Anton Chekhov 1860–-1904
(Born Anton Pavlovich Chekhov; transliterated as Čexov, Chekov, Tchehov, Tchekhov, Cechov, Cexov, Cekov, Cecov, Cechov, Chekhoff, and Chehov; also wrote under the pseudonym of Antosha Chekhonte) Russian dramatist, novelist, and short story writer.
See also, "Gooseberries" Criticism.
Chekhov is commonly recognized as the most significant writer of the literary generation that ended the Golden Age of Russian authorship—the era of seminal novelists like Leo Tolstoy and Fedor Dostoevsky—and began the Silver Age—when the Russian symbolist movement flourished. He is parlously distinguished for his formal and thematic innovations in the short fiction and drama genres, and Chekhov's writing is marked by a profound depth of insight into the universal human condition. Although his early work demonstrated subjective sentiments and observations, the ultimate configuration of Chekhov's short fiction was one of supreme emotional balance and tonal control. This detached, rational artfulness distinguishes Chekhov's work from the confessional abandons of Dostoevsky or the psychological fantasies of Nikoali Gogol. Due to this literary composure, Chekhov is often considered to be a master of the modern short story and is perhaps the most important short story writer of all time. His writings have widely influenced world authors, especially short fiction luminaries such as Katherine Mansfield, Raymond Carver, James Joyce, Sherwood Anderson, Franz Kafka, and Ernest Hemingway.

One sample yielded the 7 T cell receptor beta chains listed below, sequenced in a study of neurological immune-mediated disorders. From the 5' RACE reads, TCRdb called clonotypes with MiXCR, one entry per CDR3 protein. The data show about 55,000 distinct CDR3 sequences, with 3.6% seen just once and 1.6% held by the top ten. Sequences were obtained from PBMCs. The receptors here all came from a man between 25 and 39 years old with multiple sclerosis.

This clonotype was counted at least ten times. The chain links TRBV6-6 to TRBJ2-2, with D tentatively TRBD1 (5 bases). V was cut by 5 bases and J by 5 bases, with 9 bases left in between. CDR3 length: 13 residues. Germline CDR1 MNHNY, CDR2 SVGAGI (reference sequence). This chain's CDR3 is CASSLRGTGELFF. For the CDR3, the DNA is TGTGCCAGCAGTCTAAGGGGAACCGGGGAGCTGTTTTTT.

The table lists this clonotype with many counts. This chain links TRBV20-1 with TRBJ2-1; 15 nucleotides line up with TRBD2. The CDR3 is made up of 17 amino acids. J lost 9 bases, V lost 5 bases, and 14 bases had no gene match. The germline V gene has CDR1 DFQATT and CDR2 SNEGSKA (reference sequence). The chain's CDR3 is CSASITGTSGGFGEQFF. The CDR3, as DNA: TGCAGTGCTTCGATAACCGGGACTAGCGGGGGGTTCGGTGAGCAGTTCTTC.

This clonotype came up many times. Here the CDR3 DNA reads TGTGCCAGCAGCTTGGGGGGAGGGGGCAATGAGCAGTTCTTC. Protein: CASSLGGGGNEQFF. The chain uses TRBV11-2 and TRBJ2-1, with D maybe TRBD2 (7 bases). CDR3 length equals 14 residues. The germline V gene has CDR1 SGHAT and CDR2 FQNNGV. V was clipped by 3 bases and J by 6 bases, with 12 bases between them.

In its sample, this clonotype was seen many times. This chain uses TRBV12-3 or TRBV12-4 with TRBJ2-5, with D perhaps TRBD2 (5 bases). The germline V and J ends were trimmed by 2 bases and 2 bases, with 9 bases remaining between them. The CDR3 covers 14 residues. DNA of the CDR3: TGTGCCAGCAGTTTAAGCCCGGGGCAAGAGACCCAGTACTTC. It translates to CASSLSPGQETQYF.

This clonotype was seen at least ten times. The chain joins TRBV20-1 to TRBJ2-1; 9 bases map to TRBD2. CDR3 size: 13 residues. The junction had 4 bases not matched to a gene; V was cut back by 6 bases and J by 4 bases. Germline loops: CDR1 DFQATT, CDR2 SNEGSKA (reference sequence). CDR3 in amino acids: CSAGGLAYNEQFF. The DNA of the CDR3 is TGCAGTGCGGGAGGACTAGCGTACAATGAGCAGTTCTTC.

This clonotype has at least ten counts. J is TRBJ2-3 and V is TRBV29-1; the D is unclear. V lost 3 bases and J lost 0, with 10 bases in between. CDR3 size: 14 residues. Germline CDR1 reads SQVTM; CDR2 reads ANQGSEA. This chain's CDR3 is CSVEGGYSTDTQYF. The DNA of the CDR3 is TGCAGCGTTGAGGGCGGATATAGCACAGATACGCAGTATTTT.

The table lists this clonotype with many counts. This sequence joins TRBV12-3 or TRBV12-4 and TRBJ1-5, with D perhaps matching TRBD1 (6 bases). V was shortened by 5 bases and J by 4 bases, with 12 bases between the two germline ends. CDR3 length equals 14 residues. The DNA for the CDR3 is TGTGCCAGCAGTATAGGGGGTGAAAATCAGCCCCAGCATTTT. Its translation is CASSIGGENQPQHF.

Chekhov's grandfather was a serf who bought his freedom and Chekhov's father was a grocer in Taganrog, the village where Chekhov was born. When the family went bankrupt in 1876, the Chekhovs, without Anton, moved to Moscow to escape creditors; Anton remained in Taganrog until 1879, where he completed his education and earned a scholarship to Moscow University to study medicine. After graduation in 1884, Chekhov went into medical practice, gaining from this experience a wealth of knowledge that would later become evident in his fiction; in fact, Chekhov had already begun publishing sketches in popular magazines to help support his family. He wrote hundreds of light anecdotes and potboilers, mostly humorous, but failed to take them seriously. These early works, generally looked upon as the first major period of Chekhov's writing (1880–1887), did, however, display many Chekhovian narrative permutations in the short story genre: laconic introductions, impressionistic characterization through importance of detail, interior action, and surprise endings. Although the surprise ending did not originate with Chekhov's short fiction, he did coin the “zero ending,” as described by Russian critic Viktor Shklovsky. This innovation being the penchant for dislocating the narrative of a story from its expected denouement and diverting, sometimes deflating, the story line itself, allowing a stress among the factual and the supposed. Skazki Mel'pomene (Tales of Melpomene), Chekhov's first collection of short stories, appeared in 1884 and soon after he befriended Aleksey S. Suvorin, editor of the conservative Moscow daily journal Novoe vremja (New Times), in which Chekhov contributed his first truly literary pieces. From 1888 to 1893 Chekhov was profoundly influenced by Tolstoy's ethics concerning morality, nonresistance to evil, and altruism; and this began the second epoch of Chekhov's fiction in which he experimented with lyricism and thematic contrasts: beauty, sensitivity, and life as opposed to hideousness, banality, and death. After Chekhov made his investigatory journey to the eastern Siberian penal colony at Sakhalin in 1890—a trip he would later use as the subject of his sociological monograph Ostrov Sakhalin (The Island of Sakhalin, first published in the leftist monthly Russian Thought between 1893 and 1894; 1895 in book form)—he came to reject Tolstoyanism as an insufficient response to human suffering. This spiritual upheaval brought...
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